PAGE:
It’s every beer lover’s dream, to jump in the Time Machine, spin the dials and travel back to discover what iconic brews were really like centuries ago: the IPAs of Victorian England, the porters and stouts of 18th-century London, and, when the church once held sway, the robust ales made by monks.
Westmalle can only satisfy the demand for its beers in Belgium, the Netherlands, France and Britain. At present, the monks have no plans to export to the United States. All you can do is pray...
But, stop the world, I want to get off. There are still monks firing their mash tuns and kettles, continuing a tradition that was once the norm throughout the Christian world. Today, in Belgium, Trappist monks take time from their prayers to make small batches of ale of the highest quality, ales that are promoted by word-of-mouth, not advertising. To visit a Trappist brewery there is to take that journey back in time, when the pace of life was slower and more thoughtful, and the driving force was the pursuit of communal work, not commerce.
Brewing in the Dark Ages
In an age of global brands and mass advertising, it’s easy to forget that for centuries brewing was confined to the home and the church. The spread of Christianity dampened some of the wilder excesses of the Anglo-Saxon period as the church attempted to regulate drinking and to control the production of ale. Monasteries offered accommodation to travelers while the monks built their own brew houses to supply both pilgrims and priests. At a time when was water was unsanitary, vitamin-rich ale was an important part of the monks’ frugal diet. The usual ration in a monastery was eight pints a day of “small beer”—around 3 percent alcohol—for each monk. Production was prodigious. The malt house at Fountains Abbey in Yorkshire, northern England, was 60 square feet in size and the brewery made 60 barrels of ale every 10 days.
And the ale must have been of good quality. In 1158, the priest Thomas Becket, later to become Archbishop of Canterbury and famously murdered in his cathedral, took two chariot loads of ale with him on a diplomatic mission to France, “decocted from choice fat grain as a gift to the French who wondered at such an invention—a drink most wholesome, clear of all dregs, rivaling wine in color and surpassing it in savor.”
The power of the church in society and its near stranglehold on brewing was broken in the 16th century by two key figures in European history. King Henry VIII of England and Martin Luther in Germany were contemporaries, living from 1491 to 1547 and 1483 to 1546 respectively. Henry dissolved the monasteries because he needed the monks’ wealth to fill his depleted coffers while Luther set in motion the Reformation that led to the rise of Protestantism. In both countries, trade replaced feudal land ownership as the way of life. As a result, commercial brewing developed rapidly and the monks shuffled off the pages of history.
Sticking to Tradition
But in the countries that remained faithful to the old religion, change was far slower. In Bavaria, for example, now the southernmost region of Germany, the world’s oldest brewery is in the former monastery of Weihenstephan (Holy Stephen), which was not secularized until 1842. In Munich the Paulaner brewery, acclaimed for its bock beer, also remained in church hands until the 19th century. Monks at the Benedictine monasteries of Andechs and Weltenburg still brew, though they have adopted modern lagering techniques.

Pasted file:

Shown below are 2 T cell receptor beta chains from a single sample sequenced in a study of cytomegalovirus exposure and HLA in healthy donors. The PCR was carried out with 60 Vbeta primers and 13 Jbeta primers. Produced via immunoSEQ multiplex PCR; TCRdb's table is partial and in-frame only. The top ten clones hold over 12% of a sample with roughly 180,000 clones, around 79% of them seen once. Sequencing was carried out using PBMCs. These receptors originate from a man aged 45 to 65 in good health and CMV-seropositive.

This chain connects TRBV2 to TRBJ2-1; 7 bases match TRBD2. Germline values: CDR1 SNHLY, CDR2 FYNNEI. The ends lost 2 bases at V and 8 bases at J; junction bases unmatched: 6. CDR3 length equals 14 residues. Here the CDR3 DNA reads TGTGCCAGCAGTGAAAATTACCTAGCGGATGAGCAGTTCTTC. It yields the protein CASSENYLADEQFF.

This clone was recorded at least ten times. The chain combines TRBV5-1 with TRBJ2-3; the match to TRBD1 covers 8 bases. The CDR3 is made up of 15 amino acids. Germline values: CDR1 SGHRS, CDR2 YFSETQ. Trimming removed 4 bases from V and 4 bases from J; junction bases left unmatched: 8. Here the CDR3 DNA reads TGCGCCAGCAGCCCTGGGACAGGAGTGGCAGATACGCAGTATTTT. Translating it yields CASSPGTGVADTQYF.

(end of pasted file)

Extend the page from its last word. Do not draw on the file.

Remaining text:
It’s in Belgium that the ancient tradition of ale brewing by monks still survives. The abbey of Westmalle, a few miles north of Antwerp, is one of six Trappist monasteries in the country that still make beer. The monks find that their exquisite ales are talked about and sought after by a growing number of discriminating drinkers throughout the world. Westmalle is especially highly regarded, as the abbey has given names to its main products—Dubbel and Tripel—that have become recognized styles. The abbey’s double and triple are frequently copied but rarely if ever surpassed.
The abbey’s full name is Our Beloved Lady of the Sacred Heart. An arrow-straight, narrow road from the village of Westmalle leads to the buildings half-hidden by tall elm trees that act as sentinels against the outside world. Away from the roar of traffic on the Antwerp-Turnhout road, you are struck by the silence and solemnity of the majestic abbey and its grounds. The only sound is birdsong. The word “stilte” (silence) appears on many doors—visitors are greeted by the monks with warm smiles and a finger to the lips.
Westmalle is, fundamentally, a place of worship and contemplation. The monks follow the simple edict of St. Benedict: ora et labora—pray and work. A few words are spoken to visitors but silence is the rule. It was a strange experience to eat both supper and breakfast without exchanging a word with my fellow diners. The atmosphere is quickly absorbed and I found myself tiptoeing down corridors and closing doors as though they were made of fragile glass.
One aspect of the abbey was familiar to me: the delicious aroma of toasted grain and yeast that told me beer was being made. At the rear of the abbey, the brewery stands in sharp contrast to the rest of the buildings. The characteristic symmetry and curves indicate that the brewery was designed and built in the 1930s in the Art Deco style of the time.